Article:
We checked all the statistical results (consisting of the test statistic, df and a precise P value) reported in all the papers of volumes 409–412 of Nature (2001) and 12 randomly selected papers from vol. 322–323 of BMJ (2001). We checked the results with three different packages: SPSS for Windows 10.1, STATISTICA '98 for Windows, and the freeware NCSS Probability Calculator for Windows. The results of the three statistical packages were identical at least up to the 4th decimal. All the results checked and the errors detected are detailed in Table 1 for BMJ (see Additional file 1) and Table 2 for Nature (see Additional file 2).
We only determined that a result was in error when it was not possibly due to rounding in the original paper. For instance, the result of "χ2 = 1.7, df = 1, P = 0.30" in vol. 322, p. 769–770 of BMJ cannot be due to correct rounding of the test statistic and P value, given the following precise results: χ2 = 1.65, df = 1, P = 0.199; χ2 = 1.70, df = 1, P = 0.192; χ2 = 1.75, df = 1, P = 0.186. If the statistic was really χ2 = 1.7, then the P value should have been much lower than 0.3. In fact, a χ2 of 1.07 with 1 df yields a P value of 0.3, suggesting a reporting error. In contrast, the result "χ2 = 1.2, df = 2, P = 0.54" in vol. 322, p. 336–342 is congruent with the following precise results after rounding: χ2 = 1.15, df = 2, P = 0.563; χ2 = 1.20, df = 2, P = 0.549; χ2 = 1.25, df = 2, P = 0.535.
We also tested whether the frequencies of the last digit of the P values found and an additional random sample of 610 statistics (Table 3, see Additional file 3) in the same volumes 409–412 of Nature deviated significantly from the uniform distribution with the Kolmogorov-Smirnov test (with SPSS for Windows 10.1). For leading digits, Benford's law (i.e., that the distribution of first digits follows a logarithmic pattern, with probability decreasing from 0 to 9) is usually observed. Benford's law states that for the first digit the probability of 1 is 30.1% while the probability for 9 is 4.6% . However, the distribution flattens out progressively for subsequent digits and the difference is only 12.0% for 0 and 8.5% for 9 for the second digit (and 10.2% and 9.8% respectively for the third digit). As the statistics analysed were usually reported to 3–4 significant figures, a uniform distribution (i.e. equally probable digits) should be rather expected. Similar analyses of equiprobability of last digits have been performed in a variety of medical contexts to detect digit preference and check the accuracy of databases [12–16].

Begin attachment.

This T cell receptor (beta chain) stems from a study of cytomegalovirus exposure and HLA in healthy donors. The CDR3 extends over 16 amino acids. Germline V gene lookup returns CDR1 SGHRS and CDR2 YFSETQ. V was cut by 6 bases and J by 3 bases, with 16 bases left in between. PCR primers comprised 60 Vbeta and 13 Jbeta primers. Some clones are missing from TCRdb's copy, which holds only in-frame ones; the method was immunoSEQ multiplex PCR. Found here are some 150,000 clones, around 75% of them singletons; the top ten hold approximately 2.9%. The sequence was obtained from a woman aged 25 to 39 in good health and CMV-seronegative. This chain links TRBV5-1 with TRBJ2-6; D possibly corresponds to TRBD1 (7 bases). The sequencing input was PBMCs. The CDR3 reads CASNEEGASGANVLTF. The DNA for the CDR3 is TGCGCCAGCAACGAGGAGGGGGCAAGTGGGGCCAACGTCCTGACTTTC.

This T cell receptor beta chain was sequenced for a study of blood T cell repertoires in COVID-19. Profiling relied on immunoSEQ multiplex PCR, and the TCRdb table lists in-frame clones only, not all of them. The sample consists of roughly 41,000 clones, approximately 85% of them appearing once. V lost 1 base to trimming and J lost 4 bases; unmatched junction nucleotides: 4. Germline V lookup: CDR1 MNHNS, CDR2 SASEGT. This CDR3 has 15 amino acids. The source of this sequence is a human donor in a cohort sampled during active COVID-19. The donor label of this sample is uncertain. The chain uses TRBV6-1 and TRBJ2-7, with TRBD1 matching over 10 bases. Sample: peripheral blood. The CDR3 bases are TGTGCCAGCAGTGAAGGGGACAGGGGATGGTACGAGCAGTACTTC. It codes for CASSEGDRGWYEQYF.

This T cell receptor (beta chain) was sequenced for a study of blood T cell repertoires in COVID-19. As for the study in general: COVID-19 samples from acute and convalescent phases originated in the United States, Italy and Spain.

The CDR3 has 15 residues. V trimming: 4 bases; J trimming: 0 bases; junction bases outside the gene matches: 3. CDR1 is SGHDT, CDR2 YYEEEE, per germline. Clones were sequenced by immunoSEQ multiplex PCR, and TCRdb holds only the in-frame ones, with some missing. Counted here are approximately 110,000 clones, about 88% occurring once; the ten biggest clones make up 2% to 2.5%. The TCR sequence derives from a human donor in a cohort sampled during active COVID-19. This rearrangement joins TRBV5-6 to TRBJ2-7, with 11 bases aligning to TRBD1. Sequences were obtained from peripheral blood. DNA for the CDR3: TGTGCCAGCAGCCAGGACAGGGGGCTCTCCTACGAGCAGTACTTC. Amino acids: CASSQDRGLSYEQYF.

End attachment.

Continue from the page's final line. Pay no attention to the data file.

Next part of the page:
We found that a surprising 11.6% (21 of 181) of the computations in Nature were incongruent (Table 2, see Additional file 2). A less exhaustive check in BMJ resulted in a very similar percentage (11.1%, 7 of 63) (Table 1, see Additional file 1). At least one such error appeared in 38% (12 of 32) and 25% (3 of 12) of the papers of Nature and BMJ respectively, indicating that they are widespread and not concentrated in a few papers. For instance, in vol. 411, p. 88 of Nature "F 2,14 = 10.89, P = 0.014" was reported while the congruent P value is 0.0014, suggesting a transcription error. Another transcription error is "F 7,79 = 7.09, P = 0.0094" in vol. 412, p. 74, in which the P value corresponds to an F with 1 and 79 degrees of freedom.
Many errors are probably due to incorrect rounding, e.g. "r = 0.30, N = 21, P = 0.20" (congruent P = 0.186) in vol. 411, p. 297 of Nature or "χ2 = 0.01, df = 1, P = 1.00" (congruent P = 0.92) in vol. 322, p. 336–342 of BMJ. Some authors state P = 0.001, when they should state P < 0.001 or P << 0.001.